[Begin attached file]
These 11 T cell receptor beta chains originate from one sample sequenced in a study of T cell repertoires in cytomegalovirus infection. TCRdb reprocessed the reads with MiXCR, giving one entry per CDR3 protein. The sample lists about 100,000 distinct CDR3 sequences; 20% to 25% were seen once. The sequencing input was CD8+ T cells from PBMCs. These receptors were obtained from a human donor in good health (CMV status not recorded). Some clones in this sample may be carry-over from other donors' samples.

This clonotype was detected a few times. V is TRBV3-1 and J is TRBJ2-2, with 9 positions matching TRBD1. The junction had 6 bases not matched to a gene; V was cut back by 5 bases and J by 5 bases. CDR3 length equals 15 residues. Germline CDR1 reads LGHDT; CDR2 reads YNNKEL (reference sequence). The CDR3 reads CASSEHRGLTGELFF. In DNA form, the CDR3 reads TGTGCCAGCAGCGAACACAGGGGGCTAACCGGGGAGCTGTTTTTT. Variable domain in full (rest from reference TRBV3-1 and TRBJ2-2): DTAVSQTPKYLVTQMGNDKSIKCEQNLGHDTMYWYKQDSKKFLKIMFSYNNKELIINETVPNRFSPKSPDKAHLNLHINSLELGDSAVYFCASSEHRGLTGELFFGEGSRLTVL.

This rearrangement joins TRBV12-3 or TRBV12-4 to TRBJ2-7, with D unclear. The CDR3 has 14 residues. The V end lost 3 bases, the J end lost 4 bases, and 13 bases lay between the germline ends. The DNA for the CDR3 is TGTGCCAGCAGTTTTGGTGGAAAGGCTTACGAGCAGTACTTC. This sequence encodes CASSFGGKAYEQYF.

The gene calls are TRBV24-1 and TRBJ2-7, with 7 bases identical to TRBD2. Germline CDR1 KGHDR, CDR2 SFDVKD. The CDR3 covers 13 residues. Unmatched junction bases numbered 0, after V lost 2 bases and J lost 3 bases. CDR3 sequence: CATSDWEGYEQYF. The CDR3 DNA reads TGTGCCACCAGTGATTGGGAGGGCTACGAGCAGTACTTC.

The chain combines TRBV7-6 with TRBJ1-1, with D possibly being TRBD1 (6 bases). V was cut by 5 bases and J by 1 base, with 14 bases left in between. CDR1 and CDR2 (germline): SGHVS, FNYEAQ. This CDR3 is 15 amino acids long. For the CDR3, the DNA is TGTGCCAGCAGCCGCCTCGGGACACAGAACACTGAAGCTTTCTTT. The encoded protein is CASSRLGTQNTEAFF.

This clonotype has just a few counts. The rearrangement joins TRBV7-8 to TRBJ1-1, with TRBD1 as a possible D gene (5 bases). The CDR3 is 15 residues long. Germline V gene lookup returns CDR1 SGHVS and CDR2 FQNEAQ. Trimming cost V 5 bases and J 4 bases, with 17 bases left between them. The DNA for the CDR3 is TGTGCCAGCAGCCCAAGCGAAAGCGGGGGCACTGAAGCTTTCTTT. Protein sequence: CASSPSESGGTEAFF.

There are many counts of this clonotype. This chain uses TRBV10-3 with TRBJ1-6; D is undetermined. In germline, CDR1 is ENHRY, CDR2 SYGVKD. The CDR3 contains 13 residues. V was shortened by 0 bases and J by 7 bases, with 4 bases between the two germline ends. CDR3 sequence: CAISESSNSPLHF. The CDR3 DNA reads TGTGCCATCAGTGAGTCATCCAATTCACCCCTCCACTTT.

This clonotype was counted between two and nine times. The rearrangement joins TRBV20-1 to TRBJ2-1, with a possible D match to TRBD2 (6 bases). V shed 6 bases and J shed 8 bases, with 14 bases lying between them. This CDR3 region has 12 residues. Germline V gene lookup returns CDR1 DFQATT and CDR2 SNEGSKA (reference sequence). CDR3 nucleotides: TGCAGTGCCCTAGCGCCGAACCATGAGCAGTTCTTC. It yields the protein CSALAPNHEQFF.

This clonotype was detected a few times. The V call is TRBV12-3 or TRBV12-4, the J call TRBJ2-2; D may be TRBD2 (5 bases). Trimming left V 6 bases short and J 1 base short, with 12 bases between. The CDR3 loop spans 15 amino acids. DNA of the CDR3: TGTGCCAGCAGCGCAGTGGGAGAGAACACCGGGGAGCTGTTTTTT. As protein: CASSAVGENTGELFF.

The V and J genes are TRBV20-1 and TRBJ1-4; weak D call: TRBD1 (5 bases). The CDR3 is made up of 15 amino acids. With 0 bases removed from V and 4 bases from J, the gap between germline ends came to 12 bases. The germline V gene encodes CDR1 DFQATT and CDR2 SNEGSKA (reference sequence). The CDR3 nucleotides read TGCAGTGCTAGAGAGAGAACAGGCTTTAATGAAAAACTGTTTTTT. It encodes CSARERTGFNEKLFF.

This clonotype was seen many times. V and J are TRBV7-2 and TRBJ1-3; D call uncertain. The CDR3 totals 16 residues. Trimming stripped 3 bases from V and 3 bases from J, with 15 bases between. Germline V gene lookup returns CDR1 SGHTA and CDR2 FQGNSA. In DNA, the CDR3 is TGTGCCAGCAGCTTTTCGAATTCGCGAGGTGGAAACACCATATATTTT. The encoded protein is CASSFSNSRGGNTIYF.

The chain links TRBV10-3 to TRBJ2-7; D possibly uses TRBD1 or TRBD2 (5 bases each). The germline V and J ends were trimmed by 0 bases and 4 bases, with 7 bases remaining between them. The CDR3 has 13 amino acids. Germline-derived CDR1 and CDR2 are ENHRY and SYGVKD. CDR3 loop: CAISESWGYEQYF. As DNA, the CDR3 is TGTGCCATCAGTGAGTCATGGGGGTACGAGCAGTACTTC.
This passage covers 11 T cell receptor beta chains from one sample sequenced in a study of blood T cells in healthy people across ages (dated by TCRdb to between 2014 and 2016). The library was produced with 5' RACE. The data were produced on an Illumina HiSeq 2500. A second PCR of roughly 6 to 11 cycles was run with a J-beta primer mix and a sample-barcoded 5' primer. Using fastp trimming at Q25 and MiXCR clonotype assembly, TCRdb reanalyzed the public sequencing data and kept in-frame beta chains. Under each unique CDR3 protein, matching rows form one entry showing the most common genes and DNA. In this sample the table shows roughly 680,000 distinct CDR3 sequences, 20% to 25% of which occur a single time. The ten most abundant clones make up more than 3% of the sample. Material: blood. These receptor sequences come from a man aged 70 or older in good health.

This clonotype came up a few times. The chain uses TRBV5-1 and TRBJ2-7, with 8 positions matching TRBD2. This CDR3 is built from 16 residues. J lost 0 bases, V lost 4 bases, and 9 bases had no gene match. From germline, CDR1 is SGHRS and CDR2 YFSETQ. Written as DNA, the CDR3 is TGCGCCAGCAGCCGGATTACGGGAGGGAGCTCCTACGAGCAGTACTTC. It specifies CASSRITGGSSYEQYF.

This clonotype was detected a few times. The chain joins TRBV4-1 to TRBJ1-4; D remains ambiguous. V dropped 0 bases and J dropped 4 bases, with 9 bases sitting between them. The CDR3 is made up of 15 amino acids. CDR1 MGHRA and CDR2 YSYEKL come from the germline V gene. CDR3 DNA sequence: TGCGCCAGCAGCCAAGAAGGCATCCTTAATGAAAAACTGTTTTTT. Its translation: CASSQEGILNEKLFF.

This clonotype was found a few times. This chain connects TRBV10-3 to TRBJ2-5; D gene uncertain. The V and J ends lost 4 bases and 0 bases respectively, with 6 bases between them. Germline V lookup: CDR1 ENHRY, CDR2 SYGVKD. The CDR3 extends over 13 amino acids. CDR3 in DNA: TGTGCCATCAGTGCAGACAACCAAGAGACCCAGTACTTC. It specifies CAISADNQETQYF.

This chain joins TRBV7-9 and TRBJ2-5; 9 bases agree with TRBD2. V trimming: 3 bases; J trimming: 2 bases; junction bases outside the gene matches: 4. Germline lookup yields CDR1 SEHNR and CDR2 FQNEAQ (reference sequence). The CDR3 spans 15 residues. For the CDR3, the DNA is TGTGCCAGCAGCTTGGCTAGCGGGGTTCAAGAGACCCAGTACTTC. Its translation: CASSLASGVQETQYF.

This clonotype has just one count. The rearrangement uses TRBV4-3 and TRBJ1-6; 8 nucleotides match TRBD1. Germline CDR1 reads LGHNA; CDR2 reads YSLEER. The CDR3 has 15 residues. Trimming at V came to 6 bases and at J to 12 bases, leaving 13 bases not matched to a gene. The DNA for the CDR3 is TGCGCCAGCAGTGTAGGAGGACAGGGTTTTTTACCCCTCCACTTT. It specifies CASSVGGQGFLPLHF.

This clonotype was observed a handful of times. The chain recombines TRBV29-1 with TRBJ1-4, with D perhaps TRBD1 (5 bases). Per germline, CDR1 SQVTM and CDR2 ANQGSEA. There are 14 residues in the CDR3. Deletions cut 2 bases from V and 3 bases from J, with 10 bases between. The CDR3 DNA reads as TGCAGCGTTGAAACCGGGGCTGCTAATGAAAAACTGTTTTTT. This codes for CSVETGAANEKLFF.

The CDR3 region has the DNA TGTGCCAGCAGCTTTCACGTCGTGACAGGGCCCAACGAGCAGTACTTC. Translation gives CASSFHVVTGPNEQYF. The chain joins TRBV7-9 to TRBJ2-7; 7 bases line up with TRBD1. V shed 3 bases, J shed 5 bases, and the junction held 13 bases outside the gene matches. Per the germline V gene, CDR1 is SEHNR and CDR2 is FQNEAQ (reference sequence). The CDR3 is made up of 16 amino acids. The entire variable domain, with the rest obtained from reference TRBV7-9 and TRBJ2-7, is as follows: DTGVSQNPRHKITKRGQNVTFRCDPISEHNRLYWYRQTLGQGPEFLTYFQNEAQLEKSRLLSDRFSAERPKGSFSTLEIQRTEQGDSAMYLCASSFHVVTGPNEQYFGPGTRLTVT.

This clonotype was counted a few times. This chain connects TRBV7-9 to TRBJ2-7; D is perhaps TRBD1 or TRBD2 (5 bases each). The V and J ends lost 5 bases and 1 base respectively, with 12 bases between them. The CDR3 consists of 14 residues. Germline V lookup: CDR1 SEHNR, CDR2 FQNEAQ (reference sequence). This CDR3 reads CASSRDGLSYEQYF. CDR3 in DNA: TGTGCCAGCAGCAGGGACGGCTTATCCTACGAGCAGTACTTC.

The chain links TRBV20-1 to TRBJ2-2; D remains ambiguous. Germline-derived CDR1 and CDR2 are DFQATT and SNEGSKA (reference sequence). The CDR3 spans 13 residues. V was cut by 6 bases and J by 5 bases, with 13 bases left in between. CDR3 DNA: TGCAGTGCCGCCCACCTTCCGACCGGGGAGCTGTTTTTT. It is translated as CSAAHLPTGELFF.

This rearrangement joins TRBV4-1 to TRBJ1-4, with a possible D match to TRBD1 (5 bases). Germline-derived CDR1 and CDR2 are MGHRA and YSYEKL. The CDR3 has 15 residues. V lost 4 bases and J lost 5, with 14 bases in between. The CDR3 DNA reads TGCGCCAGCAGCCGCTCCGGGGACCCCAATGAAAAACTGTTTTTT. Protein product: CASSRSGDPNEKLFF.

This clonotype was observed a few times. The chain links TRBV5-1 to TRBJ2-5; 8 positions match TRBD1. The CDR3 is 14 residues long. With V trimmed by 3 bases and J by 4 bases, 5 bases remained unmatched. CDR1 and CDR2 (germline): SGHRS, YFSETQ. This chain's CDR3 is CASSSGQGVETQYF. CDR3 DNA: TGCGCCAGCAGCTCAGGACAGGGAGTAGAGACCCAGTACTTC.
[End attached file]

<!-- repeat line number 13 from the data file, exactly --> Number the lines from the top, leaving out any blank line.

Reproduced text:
This passage covers 11 T cell receptor beta chains from one sample sequenced in a study of blood T cells in healthy people across ages (dated by TCRdb to between 2014 and 2016). The library was produced with 5' RACE. The data were produced on an Illumina HiSeq 2500. A second PCR of roughly 6 to 11 cycles was run with a J-beta primer mix and a sample-barcoded 5' primer. Using fastp trimming at Q25 and MiXCR clonotype assembly, TCRdb reanalyzed the public sequencing data and kept in-frame beta chains. Under each unique CDR3 protein, matching rows form one entry showing the most common genes and DNA. In this sample the table shows roughly 680,000 distinct CDR3 sequences, 20% to 25% of which occur a single time. The ten most abundant clones make up more than 3% of the sample. Material: blood. These receptor sequences come from a man aged 70 or older in good health.